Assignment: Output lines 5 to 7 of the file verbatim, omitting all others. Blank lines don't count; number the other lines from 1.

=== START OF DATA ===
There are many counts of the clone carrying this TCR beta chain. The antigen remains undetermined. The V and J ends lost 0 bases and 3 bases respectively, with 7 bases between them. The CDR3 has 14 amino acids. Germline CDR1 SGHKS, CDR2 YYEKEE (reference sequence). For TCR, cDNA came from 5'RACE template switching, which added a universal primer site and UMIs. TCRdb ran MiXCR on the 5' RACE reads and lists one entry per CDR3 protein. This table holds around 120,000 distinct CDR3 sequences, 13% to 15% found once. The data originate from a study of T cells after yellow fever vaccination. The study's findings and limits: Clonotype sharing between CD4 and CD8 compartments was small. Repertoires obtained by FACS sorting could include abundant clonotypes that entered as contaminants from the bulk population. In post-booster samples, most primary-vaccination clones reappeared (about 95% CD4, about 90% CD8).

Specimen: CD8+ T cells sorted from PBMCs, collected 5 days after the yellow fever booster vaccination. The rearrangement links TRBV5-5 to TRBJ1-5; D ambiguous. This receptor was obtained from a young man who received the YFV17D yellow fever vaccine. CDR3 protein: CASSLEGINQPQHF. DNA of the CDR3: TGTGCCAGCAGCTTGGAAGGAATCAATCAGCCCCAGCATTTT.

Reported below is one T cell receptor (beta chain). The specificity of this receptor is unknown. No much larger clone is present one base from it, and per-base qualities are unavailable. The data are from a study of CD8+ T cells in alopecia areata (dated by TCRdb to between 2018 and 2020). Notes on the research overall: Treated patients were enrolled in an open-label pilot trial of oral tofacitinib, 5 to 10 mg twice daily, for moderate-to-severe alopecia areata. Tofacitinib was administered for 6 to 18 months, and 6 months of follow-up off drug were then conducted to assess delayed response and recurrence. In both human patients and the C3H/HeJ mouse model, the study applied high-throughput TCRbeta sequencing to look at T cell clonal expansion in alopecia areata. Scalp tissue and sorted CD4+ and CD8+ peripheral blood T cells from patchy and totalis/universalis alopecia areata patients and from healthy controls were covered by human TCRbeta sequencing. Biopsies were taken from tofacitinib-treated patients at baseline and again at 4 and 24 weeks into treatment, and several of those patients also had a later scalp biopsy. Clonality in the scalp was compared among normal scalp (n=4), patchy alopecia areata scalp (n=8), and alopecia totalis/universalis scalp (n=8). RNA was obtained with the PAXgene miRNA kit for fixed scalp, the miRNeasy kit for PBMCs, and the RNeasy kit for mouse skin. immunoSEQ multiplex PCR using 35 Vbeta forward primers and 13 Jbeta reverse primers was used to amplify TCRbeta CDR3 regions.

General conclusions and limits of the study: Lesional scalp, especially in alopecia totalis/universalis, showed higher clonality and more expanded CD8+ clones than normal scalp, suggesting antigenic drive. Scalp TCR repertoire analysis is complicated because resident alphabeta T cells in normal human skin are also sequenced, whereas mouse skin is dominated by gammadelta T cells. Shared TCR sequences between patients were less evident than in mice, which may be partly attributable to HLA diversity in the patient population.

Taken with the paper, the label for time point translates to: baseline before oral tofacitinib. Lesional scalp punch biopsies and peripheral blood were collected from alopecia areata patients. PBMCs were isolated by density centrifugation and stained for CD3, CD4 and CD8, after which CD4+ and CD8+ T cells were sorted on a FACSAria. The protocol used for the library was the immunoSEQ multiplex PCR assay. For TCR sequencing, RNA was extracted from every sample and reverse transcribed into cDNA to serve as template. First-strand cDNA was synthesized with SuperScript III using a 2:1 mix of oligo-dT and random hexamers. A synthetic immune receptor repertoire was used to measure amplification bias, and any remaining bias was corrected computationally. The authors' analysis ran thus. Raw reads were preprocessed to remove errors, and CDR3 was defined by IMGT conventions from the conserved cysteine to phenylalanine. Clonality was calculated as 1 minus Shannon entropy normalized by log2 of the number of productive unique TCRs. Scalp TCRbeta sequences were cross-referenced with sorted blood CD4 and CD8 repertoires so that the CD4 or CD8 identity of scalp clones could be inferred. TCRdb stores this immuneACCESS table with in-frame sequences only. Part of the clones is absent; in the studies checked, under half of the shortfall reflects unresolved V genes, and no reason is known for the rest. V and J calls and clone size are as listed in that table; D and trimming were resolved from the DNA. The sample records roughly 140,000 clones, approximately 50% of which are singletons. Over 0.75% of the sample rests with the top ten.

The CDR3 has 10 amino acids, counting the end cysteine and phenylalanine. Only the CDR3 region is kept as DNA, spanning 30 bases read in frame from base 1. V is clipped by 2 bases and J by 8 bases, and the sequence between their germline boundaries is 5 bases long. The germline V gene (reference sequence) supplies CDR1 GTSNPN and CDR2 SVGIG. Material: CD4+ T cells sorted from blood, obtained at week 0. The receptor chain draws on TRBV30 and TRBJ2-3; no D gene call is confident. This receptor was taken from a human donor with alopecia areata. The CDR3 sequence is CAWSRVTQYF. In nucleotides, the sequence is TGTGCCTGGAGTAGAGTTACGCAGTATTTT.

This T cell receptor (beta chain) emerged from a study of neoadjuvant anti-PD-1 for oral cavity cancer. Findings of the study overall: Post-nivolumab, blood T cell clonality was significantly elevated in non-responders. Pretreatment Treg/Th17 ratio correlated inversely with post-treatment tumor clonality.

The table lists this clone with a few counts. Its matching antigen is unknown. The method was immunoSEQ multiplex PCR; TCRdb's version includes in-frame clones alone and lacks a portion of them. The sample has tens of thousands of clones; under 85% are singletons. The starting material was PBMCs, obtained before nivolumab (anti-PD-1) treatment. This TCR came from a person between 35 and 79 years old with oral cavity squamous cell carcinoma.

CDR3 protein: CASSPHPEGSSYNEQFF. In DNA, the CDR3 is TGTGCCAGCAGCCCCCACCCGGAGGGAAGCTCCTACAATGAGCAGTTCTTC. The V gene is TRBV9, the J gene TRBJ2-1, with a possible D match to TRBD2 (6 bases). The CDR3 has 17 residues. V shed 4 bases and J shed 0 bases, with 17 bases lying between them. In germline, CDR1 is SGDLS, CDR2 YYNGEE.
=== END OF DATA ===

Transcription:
Taken with the paper, the label for time point translates to: baseline before oral tofacitinib. Lesional scalp punch biopsies and peripheral blood were collected from alopecia areata patients. PBMCs were isolated by density centrifugation and stained for CD3, CD4 and CD8, after which CD4+ and CD8+ T cells were sorted on a FACSAria. The protocol used for the library was the immunoSEQ multiplex PCR assay. For TCR sequencing, RNA was extracted from every sample and reverse transcribed into cDNA to serve as template. First-strand cDNA was synthesized with SuperScript III using a 2:1 mix of oligo-dT and random hexamers. A synthetic immune receptor repertoire was used to measure amplification bias, and any remaining bias was corrected computationally. The authors' analysis ran thus. Raw reads were preprocessed to remove errors, and CDR3 was defined by IMGT conventions from the conserved cysteine to phenylalanine. Clonality was calculated as 1 minus Shannon entropy normalized by log2 of the number of productive unique TCRs. Scalp TCRbeta sequences were cross-referenced with sorted blood CD4 and CD8 repertoires so that the CD4 or CD8 identity of scalp clones could be inferred. TCRdb stores this immuneACCESS table with in-frame sequences only. Part of the clones is absent; in the studies checked, under half of the shortfall reflects unresolved V genes, and no reason is known for the rest. V and J calls and clone size are as listed in that table; D and trimming were resolved from the DNA. The sample records roughly 140,000 clones, approximately 50% of which are singletons. Over 0.75% of the sample rests with the top ten.

The CDR3 has 10 amino acids, counting the end cysteine and phenylalanine. Only the CDR3 region is kept as DNA, spanning 30 bases read in frame from base 1. V is clipped by 2 bases and J by 8 bases, and the sequence between their germline boundaries is 5 bases long. The germline V gene (reference sequence) supplies CDR1 GTSNPN and CDR2 SVGIG. Material: CD4+ T cells sorted from blood, obtained at week 0. The receptor chain draws on TRBV30 and TRBJ2-3; no D gene call is confident. This receptor was taken from a human donor with alopecia areata. The CDR3 sequence is CAWSRVTQYF. In nucleotides, the sequence is TGTGCCTGGAGTAGAGTTACGCAGTATTTT.

This T cell receptor (beta chain) emerged from a study of neoadjuvant anti-PD-1 for oral cavity cancer. Findings of the study overall: Post-nivolumab, blood T cell clonality was significantly elevated in non-responders. Pretreatment Treg/Th17 ratio correlated inversely with post-treatment tumor clonality.